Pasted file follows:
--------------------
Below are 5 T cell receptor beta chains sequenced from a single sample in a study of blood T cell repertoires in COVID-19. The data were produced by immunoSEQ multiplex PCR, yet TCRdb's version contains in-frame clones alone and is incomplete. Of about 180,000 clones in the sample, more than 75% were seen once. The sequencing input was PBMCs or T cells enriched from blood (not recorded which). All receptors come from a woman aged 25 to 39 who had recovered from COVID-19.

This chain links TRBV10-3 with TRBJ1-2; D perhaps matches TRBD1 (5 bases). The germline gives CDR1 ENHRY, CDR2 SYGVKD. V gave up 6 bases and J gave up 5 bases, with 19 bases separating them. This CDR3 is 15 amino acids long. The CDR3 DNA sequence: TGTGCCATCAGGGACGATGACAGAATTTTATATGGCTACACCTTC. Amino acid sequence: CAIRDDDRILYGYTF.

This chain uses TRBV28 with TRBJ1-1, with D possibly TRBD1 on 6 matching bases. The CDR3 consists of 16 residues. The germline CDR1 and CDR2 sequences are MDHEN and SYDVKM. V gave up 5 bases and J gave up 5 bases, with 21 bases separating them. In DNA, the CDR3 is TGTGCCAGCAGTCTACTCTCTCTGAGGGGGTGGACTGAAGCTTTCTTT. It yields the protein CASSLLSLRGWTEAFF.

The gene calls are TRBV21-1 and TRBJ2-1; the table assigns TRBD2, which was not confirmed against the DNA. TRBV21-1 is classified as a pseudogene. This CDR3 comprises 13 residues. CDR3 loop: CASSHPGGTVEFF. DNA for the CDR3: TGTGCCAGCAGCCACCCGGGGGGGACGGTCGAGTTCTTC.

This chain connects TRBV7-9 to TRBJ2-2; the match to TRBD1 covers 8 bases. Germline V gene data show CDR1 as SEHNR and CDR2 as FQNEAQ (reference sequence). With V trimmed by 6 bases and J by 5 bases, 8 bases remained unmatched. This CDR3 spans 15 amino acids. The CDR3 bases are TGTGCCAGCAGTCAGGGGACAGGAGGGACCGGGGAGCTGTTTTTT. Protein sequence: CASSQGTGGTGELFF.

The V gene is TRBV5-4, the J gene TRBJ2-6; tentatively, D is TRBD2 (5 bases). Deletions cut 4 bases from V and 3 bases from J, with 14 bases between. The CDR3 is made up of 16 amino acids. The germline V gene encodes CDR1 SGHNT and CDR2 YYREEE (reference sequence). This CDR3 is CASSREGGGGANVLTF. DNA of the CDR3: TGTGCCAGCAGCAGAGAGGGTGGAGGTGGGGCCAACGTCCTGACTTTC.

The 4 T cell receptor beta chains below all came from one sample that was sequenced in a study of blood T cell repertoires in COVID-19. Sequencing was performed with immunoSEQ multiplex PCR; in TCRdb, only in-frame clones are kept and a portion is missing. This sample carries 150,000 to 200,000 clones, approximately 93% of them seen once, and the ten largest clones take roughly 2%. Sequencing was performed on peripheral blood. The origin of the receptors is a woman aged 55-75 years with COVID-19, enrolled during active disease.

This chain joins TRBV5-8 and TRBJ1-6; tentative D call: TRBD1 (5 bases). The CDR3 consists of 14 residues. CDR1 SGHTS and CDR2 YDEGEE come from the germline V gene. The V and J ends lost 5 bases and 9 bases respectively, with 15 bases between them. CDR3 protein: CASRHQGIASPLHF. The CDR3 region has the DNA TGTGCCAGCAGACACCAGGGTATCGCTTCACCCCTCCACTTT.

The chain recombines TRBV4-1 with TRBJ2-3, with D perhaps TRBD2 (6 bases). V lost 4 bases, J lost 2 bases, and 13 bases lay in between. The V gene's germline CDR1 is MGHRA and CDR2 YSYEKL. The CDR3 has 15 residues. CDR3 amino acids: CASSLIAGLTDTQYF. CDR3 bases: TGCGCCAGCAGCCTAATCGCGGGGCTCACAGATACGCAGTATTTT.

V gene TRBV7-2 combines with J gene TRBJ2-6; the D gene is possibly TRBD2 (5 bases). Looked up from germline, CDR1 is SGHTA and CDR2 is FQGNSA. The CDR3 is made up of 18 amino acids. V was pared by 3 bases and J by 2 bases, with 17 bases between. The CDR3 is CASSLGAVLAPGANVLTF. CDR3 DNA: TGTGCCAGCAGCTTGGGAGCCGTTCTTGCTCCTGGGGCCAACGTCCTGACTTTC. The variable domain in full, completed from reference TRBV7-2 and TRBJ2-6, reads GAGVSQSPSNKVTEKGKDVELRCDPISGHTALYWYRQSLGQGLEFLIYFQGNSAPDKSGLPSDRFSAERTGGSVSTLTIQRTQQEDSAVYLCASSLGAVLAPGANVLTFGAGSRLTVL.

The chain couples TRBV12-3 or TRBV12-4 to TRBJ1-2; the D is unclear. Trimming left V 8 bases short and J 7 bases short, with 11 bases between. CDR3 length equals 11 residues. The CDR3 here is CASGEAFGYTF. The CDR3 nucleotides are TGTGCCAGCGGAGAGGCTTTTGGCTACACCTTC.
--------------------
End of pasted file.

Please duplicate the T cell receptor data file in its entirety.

Below are 5 T cell receptor beta chains sequenced from a single sample in a study of blood T cell repertoires in COVID-19. The data were produced by immunoSEQ multiplex PCR, yet TCRdb's version contains in-frame clones alone and is incomplete. Of about 180,000 clones in the sample, more than 75% were seen once. The sequencing input was PBMCs or T cells enriched from blood (not recorded which). All receptors come from a woman aged 25 to 39 who had recovered from COVID-19.

This chain links TRBV10-3 with TRBJ1-2; D perhaps matches TRBD1 (5 bases). The germline gives CDR1 ENHRY, CDR2 SYGVKD. V gave up 6 bases and J gave up 5 bases, with 19 bases separating them. This CDR3 is 15 amino acids long. The CDR3 DNA sequence: TGTGCCATCAGGGACGATGACAGAATTTTATATGGCTACACCTTC. Amino acid sequence: CAIRDDDRILYGYTF.

This chain uses TRBV28 with TRBJ1-1, with D possibly TRBD1 on 6 matching bases. The CDR3 consists of 16 residues. The germline CDR1 and CDR2 sequences are MDHEN and SYDVKM. V gave up 5 bases and J gave up 5 bases, with 21 bases separating them. In DNA, the CDR3 is TGTGCCAGCAGTCTACTCTCTCTGAGGGGGTGGACTGAAGCTTTCTTT. It yields the protein CASSLLSLRGWTEAFF.

The gene calls are TRBV21-1 and TRBJ2-1; the table assigns TRBD2, which was not confirmed against the DNA. TRBV21-1 is classified as a pseudogene. This CDR3 comprises 13 residues. CDR3 loop: CASSHPGGTVEFF. DNA for the CDR3: TGTGCCAGCAGCCACCCGGGGGGGACGGTCGAGTTCTTC.

This chain connects TRBV7-9 to TRBJ2-2; the match to TRBD1 covers 8 bases. Germline V gene data show CDR1 as SEHNR and CDR2 as FQNEAQ (reference sequence). With V trimmed by 6 bases and J by 5 bases, 8 bases remained unmatched. This CDR3 spans 15 amino acids. The CDR3 bases are TGTGCCAGCAGTCAGGGGACAGGAGGGACCGGGGAGCTGTTTTTT. Protein sequence: CASSQGTGGTGELFF.

The V gene is TRBV5-4, the J gene TRBJ2-6; tentatively, D is TRBD2 (5 bases). Deletions cut 4 bases from V and 3 bases from J, with 14 bases between. The CDR3 is made up of 16 amino acids. The germline V gene encodes CDR1 SGHNT and CDR2 YYREEE (reference sequence). This CDR3 is CASSREGGGGANVLTF. DNA of the CDR3: TGTGCCAGCAGCAGAGAGGGTGGAGGTGGGGCCAACGTCCTGACTTTC.

The 4 T cell receptor beta chains below all came from one sample that was sequenced in a study of blood T cell repertoires in COVID-19. Sequencing was performed with immunoSEQ multiplex PCR; in TCRdb, only in-frame clones are kept and a portion is missing. This sample carries 150,000 to 200,000 clones, approximately 93% of them seen once, and the ten largest clones take roughly 2%. Sequencing was performed on peripheral blood. The origin of the receptors is a woman aged 55-75 years with COVID-19, enrolled during active disease.

This chain joins TRBV5-8 and TRBJ1-6; tentative D call: TRBD1 (5 bases). The CDR3 consists of 14 residues. CDR1 SGHTS and CDR2 YDEGEE come from the germline V gene. The V and J ends lost 5 bases and 9 bases respectively, with 15 bases between them. CDR3 protein: CASRHQGIASPLHF. The CDR3 region has the DNA TGTGCCAGCAGACACCAGGGTATCGCTTCACCCCTCCACTTT.

The chain recombines TRBV4-1 with TRBJ2-3, with D perhaps TRBD2 (6 bases). V lost 4 bases, J lost 2 bases, and 13 bases lay in between. The V gene's germline CDR1 is MGHRA and CDR2 YSYEKL. The CDR3 has 15 residues. CDR3 amino acids: CASSLIAGLTDTQYF. CDR3 bases: TGCGCCAGCAGCCTAATCGCGGGGCTCACAGATACGCAGTATTTT.

V gene TRBV7-2 combines with J gene TRBJ2-6; the D gene is possibly TRBD2 (5 bases). Looked up from germline, CDR1 is SGHTA and CDR2 is FQGNSA. The CDR3 is made up of 18 amino acids. V was pared by 3 bases and J by 2 bases, with 17 bases between. The CDR3 is CASSLGAVLAPGANVLTF. CDR3 DNA: TGTGCCAGCAGCTTGGGAGCCGTTCTTGCTCCTGGGGCCAACGTCCTGACTTTC. The variable domain in full, completed from reference TRBV7-2 and TRBJ2-6, reads GAGVSQSPSNKVTEKGKDVELRCDPISGHTALYWYRQSLGQGLEFLIYFQGNSAPDKSGLPSDRFSAERTGGSVSTLTIQRTQQEDSAVYLCASSLGAVLAPGANVLTFGAGSRLTVL.

The chain couples TRBV12-3 or TRBV12-4 to TRBJ1-2; the D is unclear. Trimming left V 8 bases short and J 7 bases short, with 11 bases between. CDR3 length equals 11 residues. The CDR3 here is CASGEAFGYTF. The CDR3 nucleotides are TGTGCCAGCGGAGAGGCTTTTGGCTACACCTTC.